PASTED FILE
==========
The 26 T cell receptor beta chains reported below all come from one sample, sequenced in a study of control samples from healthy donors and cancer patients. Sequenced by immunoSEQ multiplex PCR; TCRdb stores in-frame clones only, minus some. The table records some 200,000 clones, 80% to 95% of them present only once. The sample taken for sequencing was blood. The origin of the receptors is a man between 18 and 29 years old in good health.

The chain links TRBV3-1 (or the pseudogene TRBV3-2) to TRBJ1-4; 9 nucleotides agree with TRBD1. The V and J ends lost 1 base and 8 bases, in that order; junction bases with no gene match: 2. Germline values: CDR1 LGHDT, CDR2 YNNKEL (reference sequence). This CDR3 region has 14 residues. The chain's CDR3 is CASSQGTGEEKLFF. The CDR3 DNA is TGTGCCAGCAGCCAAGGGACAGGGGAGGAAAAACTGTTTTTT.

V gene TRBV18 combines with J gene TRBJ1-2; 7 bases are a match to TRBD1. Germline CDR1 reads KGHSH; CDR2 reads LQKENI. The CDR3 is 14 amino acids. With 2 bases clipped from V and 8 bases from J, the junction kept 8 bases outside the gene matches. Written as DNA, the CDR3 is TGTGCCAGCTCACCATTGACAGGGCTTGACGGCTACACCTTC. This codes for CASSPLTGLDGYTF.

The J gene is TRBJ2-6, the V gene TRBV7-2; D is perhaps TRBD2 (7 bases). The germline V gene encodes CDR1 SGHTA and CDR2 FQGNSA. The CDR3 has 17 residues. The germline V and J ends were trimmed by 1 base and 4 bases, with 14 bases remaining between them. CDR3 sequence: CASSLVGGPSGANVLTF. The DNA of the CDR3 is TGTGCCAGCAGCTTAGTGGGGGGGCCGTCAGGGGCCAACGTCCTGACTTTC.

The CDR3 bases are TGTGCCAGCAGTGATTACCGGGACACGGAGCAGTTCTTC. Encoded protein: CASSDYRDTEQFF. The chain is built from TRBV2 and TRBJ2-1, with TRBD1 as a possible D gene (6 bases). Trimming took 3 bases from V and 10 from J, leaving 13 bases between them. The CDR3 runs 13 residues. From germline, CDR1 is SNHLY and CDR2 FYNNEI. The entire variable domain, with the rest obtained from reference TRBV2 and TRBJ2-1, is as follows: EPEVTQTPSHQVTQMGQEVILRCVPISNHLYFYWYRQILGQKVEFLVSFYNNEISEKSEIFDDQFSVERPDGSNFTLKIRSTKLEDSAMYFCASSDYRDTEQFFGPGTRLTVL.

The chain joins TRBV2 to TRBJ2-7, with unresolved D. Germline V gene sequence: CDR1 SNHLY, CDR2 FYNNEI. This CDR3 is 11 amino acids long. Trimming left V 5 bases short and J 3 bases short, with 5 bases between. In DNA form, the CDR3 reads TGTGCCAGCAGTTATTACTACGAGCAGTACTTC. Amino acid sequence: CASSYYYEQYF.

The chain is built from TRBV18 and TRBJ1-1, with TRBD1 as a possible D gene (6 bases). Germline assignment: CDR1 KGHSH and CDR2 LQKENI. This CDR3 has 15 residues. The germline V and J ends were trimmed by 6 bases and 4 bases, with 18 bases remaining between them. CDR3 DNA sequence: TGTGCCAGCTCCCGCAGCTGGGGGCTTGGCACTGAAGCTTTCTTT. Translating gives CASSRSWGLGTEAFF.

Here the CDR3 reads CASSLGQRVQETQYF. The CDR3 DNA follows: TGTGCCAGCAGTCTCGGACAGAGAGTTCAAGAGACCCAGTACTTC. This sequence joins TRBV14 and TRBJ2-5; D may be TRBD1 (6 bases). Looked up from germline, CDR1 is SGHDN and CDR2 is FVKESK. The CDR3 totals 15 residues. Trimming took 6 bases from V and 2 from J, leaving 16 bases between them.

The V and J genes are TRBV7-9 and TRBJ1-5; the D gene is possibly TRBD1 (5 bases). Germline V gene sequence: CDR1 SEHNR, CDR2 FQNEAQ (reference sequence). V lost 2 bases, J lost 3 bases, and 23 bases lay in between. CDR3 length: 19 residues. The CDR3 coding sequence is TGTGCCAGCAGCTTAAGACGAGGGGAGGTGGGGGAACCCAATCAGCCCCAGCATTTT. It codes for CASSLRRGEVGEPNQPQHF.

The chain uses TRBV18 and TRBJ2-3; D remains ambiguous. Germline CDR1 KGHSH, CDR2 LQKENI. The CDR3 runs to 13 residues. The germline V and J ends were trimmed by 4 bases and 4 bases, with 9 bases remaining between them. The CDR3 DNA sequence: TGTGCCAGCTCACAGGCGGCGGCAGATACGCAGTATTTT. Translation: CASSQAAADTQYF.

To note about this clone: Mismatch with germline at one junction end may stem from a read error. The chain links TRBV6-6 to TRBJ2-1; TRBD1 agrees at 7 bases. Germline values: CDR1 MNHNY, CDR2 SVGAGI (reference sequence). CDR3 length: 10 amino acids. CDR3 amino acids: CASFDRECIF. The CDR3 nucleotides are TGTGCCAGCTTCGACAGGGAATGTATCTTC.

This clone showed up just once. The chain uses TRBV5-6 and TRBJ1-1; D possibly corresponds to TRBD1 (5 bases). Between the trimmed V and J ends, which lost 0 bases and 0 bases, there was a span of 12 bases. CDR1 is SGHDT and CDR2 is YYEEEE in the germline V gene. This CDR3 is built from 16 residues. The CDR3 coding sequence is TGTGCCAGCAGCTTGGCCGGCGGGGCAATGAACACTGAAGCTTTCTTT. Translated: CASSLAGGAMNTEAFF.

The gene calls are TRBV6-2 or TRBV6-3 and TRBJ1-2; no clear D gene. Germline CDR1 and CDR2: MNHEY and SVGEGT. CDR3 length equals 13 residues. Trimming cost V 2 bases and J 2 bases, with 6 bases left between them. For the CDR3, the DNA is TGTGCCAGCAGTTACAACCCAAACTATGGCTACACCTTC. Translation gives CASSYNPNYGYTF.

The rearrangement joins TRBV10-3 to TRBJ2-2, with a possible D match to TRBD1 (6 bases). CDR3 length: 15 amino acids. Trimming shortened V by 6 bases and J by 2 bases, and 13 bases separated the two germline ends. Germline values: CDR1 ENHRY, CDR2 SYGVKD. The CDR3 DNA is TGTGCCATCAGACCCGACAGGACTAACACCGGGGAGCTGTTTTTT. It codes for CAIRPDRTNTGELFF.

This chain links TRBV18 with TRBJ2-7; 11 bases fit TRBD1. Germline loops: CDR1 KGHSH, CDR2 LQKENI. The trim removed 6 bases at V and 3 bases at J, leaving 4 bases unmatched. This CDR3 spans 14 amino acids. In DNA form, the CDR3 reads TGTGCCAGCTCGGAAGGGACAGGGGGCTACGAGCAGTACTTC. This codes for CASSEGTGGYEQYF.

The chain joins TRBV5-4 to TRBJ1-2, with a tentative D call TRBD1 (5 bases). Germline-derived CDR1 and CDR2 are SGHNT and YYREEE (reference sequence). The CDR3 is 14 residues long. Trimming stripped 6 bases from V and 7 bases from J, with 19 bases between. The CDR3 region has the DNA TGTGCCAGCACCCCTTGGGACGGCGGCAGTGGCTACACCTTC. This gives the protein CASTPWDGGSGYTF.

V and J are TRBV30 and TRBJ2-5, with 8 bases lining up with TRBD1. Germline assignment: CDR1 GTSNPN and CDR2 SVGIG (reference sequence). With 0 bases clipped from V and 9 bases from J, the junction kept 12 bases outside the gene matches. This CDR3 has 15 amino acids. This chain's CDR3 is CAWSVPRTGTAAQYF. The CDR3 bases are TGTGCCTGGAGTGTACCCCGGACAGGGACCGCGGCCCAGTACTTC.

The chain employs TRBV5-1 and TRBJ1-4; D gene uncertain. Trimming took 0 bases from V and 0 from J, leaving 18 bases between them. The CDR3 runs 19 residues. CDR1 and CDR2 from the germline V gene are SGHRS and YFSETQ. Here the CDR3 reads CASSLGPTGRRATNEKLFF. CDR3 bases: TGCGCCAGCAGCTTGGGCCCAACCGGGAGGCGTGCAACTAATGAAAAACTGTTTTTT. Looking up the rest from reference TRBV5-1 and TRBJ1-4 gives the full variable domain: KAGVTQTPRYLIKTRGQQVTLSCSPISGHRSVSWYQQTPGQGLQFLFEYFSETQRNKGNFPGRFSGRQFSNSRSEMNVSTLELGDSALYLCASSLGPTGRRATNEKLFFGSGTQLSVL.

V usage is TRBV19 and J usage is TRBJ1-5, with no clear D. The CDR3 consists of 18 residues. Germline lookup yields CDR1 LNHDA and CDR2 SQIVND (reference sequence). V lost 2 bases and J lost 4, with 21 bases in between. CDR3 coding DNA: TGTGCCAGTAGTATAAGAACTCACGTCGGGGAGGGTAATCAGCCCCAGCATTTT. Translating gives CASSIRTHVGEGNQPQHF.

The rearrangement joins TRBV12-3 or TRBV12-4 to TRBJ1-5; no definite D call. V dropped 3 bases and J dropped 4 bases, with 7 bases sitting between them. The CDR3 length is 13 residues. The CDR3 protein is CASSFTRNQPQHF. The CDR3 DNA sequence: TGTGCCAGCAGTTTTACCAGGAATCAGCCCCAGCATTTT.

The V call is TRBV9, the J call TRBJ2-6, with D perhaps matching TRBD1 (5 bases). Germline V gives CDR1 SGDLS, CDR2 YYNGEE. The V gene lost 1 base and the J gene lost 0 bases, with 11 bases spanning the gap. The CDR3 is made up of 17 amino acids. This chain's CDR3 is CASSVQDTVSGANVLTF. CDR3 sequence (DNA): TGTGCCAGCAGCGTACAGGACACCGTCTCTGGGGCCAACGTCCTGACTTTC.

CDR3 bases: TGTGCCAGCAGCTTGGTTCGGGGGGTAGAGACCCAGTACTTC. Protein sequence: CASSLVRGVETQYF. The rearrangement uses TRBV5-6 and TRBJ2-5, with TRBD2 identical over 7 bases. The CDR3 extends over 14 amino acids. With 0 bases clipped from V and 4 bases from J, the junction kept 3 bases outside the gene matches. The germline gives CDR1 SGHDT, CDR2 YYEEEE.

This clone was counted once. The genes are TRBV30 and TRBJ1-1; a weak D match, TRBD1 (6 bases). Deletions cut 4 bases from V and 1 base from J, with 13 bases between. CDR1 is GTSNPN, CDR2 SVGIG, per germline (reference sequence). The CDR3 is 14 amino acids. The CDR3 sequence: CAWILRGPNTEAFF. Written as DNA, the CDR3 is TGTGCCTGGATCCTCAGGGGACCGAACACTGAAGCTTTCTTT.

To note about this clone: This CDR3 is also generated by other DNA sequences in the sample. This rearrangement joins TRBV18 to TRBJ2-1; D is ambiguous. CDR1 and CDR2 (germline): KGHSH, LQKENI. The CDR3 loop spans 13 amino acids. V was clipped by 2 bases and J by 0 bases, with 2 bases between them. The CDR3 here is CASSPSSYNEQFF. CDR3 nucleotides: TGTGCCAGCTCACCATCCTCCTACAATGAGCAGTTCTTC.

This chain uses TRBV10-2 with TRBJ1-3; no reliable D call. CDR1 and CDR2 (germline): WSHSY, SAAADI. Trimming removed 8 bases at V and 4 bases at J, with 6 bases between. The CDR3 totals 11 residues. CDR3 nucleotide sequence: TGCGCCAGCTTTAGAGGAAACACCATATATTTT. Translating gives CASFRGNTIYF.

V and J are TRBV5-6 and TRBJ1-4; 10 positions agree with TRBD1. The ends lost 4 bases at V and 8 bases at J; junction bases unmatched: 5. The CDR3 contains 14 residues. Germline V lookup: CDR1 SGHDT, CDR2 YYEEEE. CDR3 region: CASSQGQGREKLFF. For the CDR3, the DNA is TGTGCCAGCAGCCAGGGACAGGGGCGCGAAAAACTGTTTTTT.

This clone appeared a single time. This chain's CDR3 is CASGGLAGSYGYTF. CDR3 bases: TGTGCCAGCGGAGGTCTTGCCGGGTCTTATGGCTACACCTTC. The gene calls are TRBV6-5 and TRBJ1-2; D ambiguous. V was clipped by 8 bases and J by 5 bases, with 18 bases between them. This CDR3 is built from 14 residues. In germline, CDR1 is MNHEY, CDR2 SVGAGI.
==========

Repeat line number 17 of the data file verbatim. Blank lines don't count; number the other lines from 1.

V and J are TRBV30 and TRBJ2-5, with 8 bases lining up with TRBD1. Germline assignment: CDR1 GTSNPN and CDR2 SVGIG (reference sequence). With 0 bases clipped from V and 9 bases from J, the junction kept 12 bases outside the gene matches. This CDR3 has 15 amino acids. This chain's CDR3 is CAWSVPRTGTAAQYF. The CDR3 bases are TGTGCCTGGAGTGTACCCCGGACAGGGACCGCGGCCCAGTACTTC.